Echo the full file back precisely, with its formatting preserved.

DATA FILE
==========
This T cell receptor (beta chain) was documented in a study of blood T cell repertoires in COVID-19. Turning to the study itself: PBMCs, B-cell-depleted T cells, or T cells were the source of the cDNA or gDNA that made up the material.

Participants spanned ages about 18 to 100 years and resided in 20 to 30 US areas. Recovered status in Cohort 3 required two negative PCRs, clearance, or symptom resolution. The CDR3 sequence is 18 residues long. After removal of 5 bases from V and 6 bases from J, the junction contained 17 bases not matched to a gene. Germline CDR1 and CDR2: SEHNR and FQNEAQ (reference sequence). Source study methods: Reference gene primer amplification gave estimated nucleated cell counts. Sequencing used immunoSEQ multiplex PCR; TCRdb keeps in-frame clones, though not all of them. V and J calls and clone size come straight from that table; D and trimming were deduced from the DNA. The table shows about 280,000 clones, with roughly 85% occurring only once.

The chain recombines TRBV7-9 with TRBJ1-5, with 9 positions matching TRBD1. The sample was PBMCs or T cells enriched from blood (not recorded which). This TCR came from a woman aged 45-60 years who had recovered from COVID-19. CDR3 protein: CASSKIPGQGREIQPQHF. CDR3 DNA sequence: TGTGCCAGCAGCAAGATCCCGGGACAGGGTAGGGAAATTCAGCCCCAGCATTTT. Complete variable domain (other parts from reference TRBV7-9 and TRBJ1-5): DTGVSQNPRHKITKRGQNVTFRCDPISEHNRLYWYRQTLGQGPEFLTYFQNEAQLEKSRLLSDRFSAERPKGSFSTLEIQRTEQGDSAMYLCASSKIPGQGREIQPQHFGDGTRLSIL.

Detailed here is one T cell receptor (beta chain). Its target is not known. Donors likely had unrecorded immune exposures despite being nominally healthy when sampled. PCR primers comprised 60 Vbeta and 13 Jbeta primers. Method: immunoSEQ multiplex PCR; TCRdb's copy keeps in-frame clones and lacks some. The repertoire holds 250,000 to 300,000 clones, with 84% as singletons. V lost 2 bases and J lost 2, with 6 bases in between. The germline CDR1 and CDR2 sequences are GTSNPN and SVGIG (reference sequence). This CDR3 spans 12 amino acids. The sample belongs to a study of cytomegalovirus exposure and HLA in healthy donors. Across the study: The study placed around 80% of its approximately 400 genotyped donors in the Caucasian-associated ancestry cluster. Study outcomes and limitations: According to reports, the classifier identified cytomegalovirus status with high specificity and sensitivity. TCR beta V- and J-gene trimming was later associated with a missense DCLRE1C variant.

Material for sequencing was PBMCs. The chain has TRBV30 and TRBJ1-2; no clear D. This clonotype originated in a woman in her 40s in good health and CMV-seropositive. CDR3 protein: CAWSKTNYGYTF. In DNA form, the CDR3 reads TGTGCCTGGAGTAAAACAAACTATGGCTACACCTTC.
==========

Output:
This T cell receptor (beta chain) was documented in a study of blood T cell repertoires in COVID-19. Turning to the study itself: PBMCs, B-cell-depleted T cells, or T cells were the source of the cDNA or gDNA that made up the material.

Participants spanned ages about 18 to 100 years and resided in 20 to 30 US areas. Recovered status in Cohort 3 required two negative PCRs, clearance, or symptom resolution. The CDR3 sequence is 18 residues long. After removal of 5 bases from V and 6 bases from J, the junction contained 17 bases not matched to a gene. Germline CDR1 and CDR2: SEHNR and FQNEAQ (reference sequence). Source study methods: Reference gene primer amplification gave estimated nucleated cell counts. Sequencing used immunoSEQ multiplex PCR; TCRdb keeps in-frame clones, though not all of them. V and J calls and clone size come straight from that table; D and trimming were deduced from the DNA. The table shows about 280,000 clones, with roughly 85% occurring only once.

The chain recombines TRBV7-9 with TRBJ1-5, with 9 positions matching TRBD1. The sample was PBMCs or T cells enriched from blood (not recorded which). This TCR came from a woman aged 45-60 years who had recovered from COVID-19. CDR3 protein: CASSKIPGQGREIQPQHF. CDR3 DNA sequence: TGTGCCAGCAGCAAGATCCCGGGACAGGGTAGGGAAATTCAGCCCCAGCATTTT. Complete variable domain (other parts from reference TRBV7-9 and TRBJ1-5): DTGVSQNPRHKITKRGQNVTFRCDPISEHNRLYWYRQTLGQGPEFLTYFQNEAQLEKSRLLSDRFSAERPKGSFSTLEIQRTEQGDSAMYLCASSKIPGQGREIQPQHFGDGTRLSIL.

Detailed here is one T cell receptor (beta chain). Its target is not known. Donors likely had unrecorded immune exposures despite being nominally healthy when sampled. PCR primers comprised 60 Vbeta and 13 Jbeta primers. Method: immunoSEQ multiplex PCR; TCRdb's copy keeps in-frame clones and lacks some. The repertoire holds 250,000 to 300,000 clones, with 84% as singletons. V lost 2 bases and J lost 2, with 6 bases in between. The germline CDR1 and CDR2 sequences are GTSNPN and SVGIG (reference sequence). This CDR3 spans 12 amino acids. The sample belongs to a study of cytomegalovirus exposure and HLA in healthy donors. Across the study: The study placed around 80% of its approximately 400 genotyped donors in the Caucasian-associated ancestry cluster. Study outcomes and limitations: According to reports, the classifier identified cytomegalovirus status with high specificity and sensitivity. TCR beta V- and J-gene trimming was later associated with a missense DCLRE1C variant.

Material for sequencing was PBMCs. The chain has TRBV30 and TRBJ1-2; no clear D. This clonotype originated in a woman in her 40s in good health and CMV-seropositive. CDR3 protein: CAWSKTNYGYTF. In DNA form, the CDR3 reads TGTGCCTGGAGTAAAACAAACTATGGCTACACCTTC.